The moral of the story is that, like the scorpion, people do what they do because they do what they do. It may not be healthy, but the comfort and security of a known condition is better than the unknown (many times healthier) changes we should make for our well being.
My senior respondents stated overwhelmingly that maintenance of their homes and deteriorating health were reason enough to move. Their homes were too large in many cases, but emotional issues were overriding the logical part of their brain. Most have been in their homes over 30 years. Much has been accumulated. There is total confusion as to the choices available and costs for senior housing. Many are pessimistic about the future. There seems to be a feeling that things will get worse before they get better. However, some feel that medical advances, longevity of life and better politicians will make for a better tomorrow. Fears about health in the future and dwindling finances weighed heavily on my respondents.
The responses to the question about what they heard from friends and relatives who have already moved were not surprising. The overwhelming majority stated that satisfaction and happiness were the result of the move. The people they believed and relied on for honest information were happy, which leaves an incongruity.
People they trusted had told the respondents that a move to senior housing was a positive, healthy answer to their current housing problems … problems they had had in common. But in many cases, the familiarity of a bad situation was more attractive than changing to a seemingly better unknown.
Seniors whose housing accommodations are not meeting their health or lifestyle needs should have their fears acknowledged and dealt with in an forthright manner. However, it is time to look at the facts and encourage them to overcome their fear of the unknown. They should be helped to take an honest look at their life and decide if they want to leave it to chance or design their remaining years to meet their needs for fun, enjoyment and security.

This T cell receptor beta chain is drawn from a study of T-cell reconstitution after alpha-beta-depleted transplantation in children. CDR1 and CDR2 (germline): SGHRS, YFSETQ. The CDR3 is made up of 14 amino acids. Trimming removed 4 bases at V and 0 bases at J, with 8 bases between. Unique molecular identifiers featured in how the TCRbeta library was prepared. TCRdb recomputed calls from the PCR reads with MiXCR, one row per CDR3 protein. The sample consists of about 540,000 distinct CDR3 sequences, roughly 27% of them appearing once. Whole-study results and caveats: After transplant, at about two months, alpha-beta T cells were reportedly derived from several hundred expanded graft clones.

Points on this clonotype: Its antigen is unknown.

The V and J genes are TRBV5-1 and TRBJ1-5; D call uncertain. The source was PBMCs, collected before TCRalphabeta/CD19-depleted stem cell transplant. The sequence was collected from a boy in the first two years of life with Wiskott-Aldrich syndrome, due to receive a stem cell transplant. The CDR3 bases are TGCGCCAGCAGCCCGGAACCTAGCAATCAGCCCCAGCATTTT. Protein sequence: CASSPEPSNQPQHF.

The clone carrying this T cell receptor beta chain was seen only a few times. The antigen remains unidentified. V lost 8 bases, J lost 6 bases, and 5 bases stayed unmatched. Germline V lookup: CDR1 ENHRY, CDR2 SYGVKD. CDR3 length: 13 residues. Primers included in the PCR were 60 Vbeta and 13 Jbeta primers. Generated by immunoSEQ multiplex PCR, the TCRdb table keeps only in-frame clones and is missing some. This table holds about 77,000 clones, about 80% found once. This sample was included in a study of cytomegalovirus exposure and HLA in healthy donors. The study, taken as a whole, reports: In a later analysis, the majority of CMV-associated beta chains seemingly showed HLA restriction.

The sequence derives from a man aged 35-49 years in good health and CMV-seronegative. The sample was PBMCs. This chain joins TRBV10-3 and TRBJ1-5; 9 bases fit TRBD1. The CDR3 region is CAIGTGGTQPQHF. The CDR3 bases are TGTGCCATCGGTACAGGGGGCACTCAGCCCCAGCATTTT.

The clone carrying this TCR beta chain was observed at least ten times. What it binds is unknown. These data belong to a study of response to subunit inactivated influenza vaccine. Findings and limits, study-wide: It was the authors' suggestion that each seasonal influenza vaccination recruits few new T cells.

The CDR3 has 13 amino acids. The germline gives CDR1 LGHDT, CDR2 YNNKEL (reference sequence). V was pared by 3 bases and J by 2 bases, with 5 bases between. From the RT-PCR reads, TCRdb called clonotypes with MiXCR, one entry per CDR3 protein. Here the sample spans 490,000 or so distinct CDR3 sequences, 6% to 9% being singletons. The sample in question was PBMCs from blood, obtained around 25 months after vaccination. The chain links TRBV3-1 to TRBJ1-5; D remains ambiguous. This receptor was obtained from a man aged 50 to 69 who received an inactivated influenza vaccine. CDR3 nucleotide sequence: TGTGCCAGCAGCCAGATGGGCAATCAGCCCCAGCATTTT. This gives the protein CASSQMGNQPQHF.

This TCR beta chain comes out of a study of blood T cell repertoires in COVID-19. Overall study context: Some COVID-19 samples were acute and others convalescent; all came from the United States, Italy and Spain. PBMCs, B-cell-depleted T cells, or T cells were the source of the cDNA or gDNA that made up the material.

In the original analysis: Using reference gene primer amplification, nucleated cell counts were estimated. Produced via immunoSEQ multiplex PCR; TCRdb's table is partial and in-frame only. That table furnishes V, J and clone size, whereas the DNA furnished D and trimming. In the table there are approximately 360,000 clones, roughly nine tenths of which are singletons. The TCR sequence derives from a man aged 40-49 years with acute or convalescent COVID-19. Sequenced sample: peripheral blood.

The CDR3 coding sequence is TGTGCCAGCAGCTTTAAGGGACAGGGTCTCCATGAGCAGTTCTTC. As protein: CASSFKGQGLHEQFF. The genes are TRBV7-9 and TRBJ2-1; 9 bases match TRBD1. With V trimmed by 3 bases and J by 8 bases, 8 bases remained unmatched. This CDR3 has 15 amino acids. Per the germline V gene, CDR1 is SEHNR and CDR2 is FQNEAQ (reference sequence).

A senior, or a person who cares for one, can begin this road to freedom by gathering information through the many professionals who are ready and willing to help. There are companies to prepare a home for sale, to help sell and pack personal property and to assist with arranging finances. Professionals will assess each situation and offer the best options for health and financial needs. In short, let others who have been there before serve as guides and make the move if it is the right thing to do.
The following are professional services and providers that seniors can use to help them change their lifestyle if a change is needed:
Most importantly, it’s a time for seniors to look deep inside themselves and ask if their current lifestyle is the dream they worked towards for their entire life. Is this the way to spend the rest of one’s life? If it is the right style for a given situation, then stay and enjoy the home for years to come. Unfortunately we never know how long we will live or how our good health will last. So think clearly and honestly.